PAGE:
Fingers crossed on Msunduzi’s electricity tariff

2013-05-23 00:00

HOPES are fading that Msunduzi Municipality will change its mind and review its proposed 10% electricity tariff increase.

But the business sector and civil society have their fingers crossed for a change or a last-minute reprieve before the budget is passed by full council next week.

The municipality has been urged to consider economic conditions — latest figures from the Labour Department show new claims for unemployment benefits (UIF) are more than five times higher than at the same time last year.

In March 2012, there were 832 applications for UIF in the city; in March this year there were 4 371 applications. The figures for January and February had more than doubled.

According to economists, new claims for UIF are a way of gauging the levels of retrenchments in an area and the numbers that are joining the ranks of the unemployed.

Hopes were initially raised that Msunduzi had reconsidered, when the National Energy Regulator of South Africa (Nersa) listed the names of 10 municipalities that had applied to go above the seven percent tariff increase guideline set by Nersa.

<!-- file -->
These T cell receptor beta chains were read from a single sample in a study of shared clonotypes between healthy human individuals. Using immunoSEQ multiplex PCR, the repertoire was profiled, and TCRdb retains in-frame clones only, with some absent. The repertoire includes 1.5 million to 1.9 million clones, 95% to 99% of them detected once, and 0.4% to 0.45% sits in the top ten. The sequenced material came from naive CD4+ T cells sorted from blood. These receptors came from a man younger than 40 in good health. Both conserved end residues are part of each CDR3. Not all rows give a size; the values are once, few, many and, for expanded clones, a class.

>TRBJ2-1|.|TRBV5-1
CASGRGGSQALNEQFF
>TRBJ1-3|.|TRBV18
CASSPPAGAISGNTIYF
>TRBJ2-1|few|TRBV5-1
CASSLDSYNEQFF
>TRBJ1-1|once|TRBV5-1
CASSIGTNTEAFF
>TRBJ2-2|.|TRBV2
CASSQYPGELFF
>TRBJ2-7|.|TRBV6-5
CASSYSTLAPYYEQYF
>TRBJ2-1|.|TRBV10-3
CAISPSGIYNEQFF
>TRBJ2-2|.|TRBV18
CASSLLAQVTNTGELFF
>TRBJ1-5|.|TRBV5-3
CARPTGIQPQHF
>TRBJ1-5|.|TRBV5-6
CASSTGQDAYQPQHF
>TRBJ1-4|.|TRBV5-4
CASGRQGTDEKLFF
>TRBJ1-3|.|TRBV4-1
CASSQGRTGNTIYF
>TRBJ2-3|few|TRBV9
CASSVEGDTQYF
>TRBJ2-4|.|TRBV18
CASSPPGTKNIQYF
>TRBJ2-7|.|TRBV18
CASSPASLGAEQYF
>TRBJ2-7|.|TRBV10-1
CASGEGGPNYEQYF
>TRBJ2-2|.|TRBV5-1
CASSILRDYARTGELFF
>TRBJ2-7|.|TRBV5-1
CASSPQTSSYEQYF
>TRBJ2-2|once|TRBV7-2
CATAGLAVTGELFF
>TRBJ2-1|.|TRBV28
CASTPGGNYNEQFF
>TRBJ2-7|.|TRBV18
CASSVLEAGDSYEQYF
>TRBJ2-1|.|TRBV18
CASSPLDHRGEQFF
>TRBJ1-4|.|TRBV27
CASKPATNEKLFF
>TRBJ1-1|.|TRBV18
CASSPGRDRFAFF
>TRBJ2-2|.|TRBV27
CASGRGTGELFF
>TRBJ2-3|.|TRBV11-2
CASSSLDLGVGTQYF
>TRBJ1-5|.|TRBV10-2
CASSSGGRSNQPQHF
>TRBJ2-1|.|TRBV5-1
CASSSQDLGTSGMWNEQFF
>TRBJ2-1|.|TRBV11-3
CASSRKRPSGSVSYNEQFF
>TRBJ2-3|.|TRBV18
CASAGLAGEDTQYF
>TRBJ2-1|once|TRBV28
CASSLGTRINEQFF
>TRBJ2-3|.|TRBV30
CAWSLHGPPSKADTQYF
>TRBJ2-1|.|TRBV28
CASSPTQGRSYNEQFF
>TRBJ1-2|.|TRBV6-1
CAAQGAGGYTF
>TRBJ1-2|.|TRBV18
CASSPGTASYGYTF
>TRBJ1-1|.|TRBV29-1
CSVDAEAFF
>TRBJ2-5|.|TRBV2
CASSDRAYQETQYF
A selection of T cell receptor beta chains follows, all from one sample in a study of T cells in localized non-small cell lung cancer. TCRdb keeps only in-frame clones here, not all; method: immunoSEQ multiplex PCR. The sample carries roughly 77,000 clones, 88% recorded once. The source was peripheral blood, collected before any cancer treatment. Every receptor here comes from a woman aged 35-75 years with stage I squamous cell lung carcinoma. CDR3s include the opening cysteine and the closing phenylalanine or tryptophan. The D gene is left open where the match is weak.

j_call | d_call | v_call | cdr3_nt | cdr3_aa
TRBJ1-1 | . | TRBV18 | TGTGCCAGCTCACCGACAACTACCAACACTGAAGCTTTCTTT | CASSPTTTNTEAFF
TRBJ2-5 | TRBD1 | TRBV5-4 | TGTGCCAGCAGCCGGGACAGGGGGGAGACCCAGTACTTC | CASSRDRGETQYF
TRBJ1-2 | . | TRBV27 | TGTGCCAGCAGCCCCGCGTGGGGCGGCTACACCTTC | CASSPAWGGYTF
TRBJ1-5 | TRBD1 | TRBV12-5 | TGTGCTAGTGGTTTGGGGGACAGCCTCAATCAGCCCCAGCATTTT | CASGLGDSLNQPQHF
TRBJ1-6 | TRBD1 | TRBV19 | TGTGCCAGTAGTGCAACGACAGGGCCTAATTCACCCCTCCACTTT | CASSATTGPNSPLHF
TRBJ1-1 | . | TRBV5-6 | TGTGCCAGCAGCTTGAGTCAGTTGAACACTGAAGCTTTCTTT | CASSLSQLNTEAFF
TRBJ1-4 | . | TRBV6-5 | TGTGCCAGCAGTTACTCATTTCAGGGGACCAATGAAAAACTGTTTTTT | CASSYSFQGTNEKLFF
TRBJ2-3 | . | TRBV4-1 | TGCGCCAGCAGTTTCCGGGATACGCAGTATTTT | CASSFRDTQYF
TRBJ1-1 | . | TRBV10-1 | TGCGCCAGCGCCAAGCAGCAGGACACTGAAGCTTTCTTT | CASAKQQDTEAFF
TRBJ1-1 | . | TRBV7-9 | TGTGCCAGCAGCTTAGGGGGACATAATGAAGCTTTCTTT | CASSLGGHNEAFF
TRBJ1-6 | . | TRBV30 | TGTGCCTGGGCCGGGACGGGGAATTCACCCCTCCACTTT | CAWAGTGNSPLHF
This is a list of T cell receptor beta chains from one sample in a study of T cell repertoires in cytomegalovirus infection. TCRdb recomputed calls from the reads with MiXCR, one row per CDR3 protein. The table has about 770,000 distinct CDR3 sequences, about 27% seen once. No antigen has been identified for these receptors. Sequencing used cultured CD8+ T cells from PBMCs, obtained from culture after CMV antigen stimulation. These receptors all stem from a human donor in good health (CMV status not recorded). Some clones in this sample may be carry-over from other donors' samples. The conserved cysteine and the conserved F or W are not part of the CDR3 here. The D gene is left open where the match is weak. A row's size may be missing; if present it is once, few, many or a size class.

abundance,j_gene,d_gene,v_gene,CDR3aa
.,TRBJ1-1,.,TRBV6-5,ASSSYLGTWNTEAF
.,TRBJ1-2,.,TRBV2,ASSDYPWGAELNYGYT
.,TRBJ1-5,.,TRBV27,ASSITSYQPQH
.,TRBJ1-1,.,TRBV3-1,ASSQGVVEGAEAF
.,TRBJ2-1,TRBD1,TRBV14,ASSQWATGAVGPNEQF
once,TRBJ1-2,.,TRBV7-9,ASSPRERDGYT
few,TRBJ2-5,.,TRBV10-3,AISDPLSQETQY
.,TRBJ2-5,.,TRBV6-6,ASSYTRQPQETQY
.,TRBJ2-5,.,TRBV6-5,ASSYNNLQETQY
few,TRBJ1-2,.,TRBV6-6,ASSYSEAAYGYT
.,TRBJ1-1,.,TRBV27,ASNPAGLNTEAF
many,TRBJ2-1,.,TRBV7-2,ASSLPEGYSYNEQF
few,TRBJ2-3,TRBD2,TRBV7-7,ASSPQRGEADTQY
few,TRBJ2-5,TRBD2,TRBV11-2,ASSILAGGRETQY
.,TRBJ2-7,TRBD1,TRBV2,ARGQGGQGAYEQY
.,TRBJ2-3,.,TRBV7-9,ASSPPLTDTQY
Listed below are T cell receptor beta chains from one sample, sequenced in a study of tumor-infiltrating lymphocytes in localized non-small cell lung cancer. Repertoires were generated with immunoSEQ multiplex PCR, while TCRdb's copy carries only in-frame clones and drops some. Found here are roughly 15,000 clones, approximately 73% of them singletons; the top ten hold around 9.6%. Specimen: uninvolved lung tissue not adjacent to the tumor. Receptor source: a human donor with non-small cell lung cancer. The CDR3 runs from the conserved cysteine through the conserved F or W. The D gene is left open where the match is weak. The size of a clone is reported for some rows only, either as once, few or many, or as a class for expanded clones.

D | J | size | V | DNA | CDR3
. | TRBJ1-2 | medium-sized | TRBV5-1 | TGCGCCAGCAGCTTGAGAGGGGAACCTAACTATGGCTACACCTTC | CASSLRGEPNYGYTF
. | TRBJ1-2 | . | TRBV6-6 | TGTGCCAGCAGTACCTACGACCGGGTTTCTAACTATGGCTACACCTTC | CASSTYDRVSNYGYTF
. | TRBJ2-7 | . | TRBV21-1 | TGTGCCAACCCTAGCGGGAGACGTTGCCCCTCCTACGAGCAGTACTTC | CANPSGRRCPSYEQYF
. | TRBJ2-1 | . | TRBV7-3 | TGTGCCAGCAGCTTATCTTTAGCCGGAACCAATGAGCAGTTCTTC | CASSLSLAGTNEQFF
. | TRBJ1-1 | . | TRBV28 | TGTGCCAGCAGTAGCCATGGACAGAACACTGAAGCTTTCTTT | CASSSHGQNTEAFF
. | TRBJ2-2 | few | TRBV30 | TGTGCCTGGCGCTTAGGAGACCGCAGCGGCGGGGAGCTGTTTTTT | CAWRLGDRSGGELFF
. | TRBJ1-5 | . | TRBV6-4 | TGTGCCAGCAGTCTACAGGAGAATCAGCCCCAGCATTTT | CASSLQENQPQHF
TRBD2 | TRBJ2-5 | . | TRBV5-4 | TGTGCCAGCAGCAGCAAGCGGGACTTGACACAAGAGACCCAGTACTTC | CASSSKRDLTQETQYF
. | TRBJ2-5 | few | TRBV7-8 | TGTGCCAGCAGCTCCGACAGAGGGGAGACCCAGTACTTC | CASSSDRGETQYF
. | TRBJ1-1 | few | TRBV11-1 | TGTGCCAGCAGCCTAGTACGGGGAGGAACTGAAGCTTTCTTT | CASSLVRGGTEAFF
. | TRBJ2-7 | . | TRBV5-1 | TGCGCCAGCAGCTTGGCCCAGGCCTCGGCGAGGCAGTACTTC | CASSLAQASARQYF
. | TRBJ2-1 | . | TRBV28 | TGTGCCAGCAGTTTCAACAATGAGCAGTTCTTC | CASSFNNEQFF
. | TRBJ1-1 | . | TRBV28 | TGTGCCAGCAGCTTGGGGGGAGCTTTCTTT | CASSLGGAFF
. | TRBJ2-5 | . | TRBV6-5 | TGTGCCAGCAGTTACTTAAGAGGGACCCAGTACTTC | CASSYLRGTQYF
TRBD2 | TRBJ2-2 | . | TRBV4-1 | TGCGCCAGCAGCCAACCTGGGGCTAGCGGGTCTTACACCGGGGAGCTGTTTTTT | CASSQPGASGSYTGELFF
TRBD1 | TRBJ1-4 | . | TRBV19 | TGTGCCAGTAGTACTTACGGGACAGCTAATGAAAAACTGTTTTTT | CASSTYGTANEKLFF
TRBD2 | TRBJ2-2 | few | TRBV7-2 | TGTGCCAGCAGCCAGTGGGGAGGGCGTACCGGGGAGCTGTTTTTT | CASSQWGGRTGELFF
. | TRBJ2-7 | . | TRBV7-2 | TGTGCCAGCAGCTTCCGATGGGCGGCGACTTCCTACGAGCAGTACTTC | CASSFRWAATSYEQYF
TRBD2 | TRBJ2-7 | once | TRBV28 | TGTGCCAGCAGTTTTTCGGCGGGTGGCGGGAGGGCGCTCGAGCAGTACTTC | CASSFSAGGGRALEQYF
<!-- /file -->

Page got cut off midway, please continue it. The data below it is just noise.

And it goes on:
Msunduzi was not among them.

However, by yesterday, Nersa spokesperson Charles Hlebela said there was another set of public hearings for municipalities that wanted to go above the seven percent guideline in June and that Msunduzi may be among them.

Msunduzi spokesperson Brian Zuma confirmed they had applied to raise their tariffs by 10%.

The Pietermaritzburg Chamber of Business (PCB), in its submission on the draft budget, said the proposed increase far exceeded inflation and was unaffordable.

Chief executive officer Melanie Veness said they did make a case for the municipality to adopt a long-term view and to “consider how best to counter unemployment and hence ease the burden of having to supply free basic services to so many households”.

Veness added the municipality was also told that if it created the kind of operating environment where businesses were paying higher tariffs than those in neighbouring municipalities, businesses would move out.

The city’s Electricity Action Group (EAG) has pleaded with the municipality to reconsider the increase.

It says many of its members who have enjoyed electricity provision under the new democratic dispensation will have this taken away.

In a joint statement, EAG members Beverley Bengover and Mandla Gcwabaza said they were already struggling to pay the current tariffs.

“The 10% will take us back to paraffin, candles and wood.

“These are dangerous to our health and to our lives,” the EAG members said.

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